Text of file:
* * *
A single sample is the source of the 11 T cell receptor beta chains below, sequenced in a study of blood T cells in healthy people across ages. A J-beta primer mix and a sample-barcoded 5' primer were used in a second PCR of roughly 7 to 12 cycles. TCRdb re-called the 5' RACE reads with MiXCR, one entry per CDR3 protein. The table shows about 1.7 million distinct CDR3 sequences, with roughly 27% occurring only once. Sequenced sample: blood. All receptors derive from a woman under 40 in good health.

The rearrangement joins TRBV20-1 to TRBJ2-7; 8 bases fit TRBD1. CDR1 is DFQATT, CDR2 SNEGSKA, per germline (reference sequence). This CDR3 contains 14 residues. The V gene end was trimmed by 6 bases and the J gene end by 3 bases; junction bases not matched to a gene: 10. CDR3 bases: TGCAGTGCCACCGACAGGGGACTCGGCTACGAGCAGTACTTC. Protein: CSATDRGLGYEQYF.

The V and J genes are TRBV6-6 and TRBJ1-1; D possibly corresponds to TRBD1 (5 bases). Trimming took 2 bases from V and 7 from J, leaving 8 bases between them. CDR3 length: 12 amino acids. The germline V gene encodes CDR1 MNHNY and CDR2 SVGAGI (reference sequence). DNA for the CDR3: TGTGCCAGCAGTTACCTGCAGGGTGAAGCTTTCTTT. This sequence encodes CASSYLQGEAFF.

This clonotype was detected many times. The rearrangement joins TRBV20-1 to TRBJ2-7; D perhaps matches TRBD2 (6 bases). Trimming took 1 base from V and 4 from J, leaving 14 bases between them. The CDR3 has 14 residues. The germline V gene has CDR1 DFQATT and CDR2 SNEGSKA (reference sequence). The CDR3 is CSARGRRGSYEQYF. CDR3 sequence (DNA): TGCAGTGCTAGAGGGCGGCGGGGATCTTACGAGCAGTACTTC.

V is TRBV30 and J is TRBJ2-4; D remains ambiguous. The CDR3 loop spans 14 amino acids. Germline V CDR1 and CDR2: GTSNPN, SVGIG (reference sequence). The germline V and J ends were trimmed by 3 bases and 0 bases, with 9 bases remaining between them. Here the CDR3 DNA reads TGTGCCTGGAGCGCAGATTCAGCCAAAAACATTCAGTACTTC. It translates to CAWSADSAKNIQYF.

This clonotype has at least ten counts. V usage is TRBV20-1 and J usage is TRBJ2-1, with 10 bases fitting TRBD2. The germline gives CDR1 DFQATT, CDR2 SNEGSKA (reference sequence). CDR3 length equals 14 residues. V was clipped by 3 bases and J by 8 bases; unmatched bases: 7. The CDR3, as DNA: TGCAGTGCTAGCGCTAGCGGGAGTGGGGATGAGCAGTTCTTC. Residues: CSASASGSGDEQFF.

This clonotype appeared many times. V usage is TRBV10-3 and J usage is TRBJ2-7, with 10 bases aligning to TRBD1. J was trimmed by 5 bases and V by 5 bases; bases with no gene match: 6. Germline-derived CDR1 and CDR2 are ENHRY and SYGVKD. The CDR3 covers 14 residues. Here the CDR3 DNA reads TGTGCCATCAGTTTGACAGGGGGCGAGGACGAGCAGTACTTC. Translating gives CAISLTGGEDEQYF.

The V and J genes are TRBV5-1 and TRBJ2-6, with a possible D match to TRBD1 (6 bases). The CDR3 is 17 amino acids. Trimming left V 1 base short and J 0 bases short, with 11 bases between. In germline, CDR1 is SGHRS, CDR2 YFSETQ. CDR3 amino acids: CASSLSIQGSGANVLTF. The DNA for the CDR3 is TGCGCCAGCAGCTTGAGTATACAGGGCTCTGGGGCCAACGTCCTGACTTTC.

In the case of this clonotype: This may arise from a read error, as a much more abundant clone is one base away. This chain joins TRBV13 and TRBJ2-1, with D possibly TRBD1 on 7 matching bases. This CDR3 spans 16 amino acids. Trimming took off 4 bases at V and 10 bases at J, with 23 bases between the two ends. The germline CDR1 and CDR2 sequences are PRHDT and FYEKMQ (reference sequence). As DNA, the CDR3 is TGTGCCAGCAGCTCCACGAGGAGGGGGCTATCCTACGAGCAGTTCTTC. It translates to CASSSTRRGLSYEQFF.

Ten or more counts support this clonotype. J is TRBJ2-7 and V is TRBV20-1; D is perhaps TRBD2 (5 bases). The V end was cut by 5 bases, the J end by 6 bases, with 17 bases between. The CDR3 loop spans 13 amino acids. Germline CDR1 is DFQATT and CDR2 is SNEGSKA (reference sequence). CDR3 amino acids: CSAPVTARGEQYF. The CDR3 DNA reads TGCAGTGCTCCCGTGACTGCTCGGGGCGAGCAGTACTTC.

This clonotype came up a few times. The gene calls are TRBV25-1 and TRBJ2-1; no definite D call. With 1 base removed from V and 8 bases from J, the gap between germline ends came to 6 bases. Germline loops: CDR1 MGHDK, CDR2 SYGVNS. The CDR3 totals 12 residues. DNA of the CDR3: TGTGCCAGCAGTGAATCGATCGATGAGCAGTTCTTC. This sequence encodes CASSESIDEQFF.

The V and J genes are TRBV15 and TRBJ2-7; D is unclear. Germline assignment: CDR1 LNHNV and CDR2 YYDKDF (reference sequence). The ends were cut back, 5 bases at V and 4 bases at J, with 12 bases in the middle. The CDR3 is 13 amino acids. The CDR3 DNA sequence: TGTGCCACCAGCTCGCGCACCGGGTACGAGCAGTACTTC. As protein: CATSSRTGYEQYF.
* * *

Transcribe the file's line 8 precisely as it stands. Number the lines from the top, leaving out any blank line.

The V and J genes are TRBV5-1 and TRBJ2-6, with a possible D match to TRBD1 (6 bases). The CDR3 is 17 amino acids. Trimming left V 1 base short and J 0 bases short, with 11 bases between. In germline, CDR1 is SGHRS, CDR2 YFSETQ. CDR3 amino acids: CASSLSIQGSGANVLTF. The DNA for the CDR3 is TGCGCCAGCAGCTTGAGTATACAGGGCTCTGGGGCCAACGTCCTGACTTTC.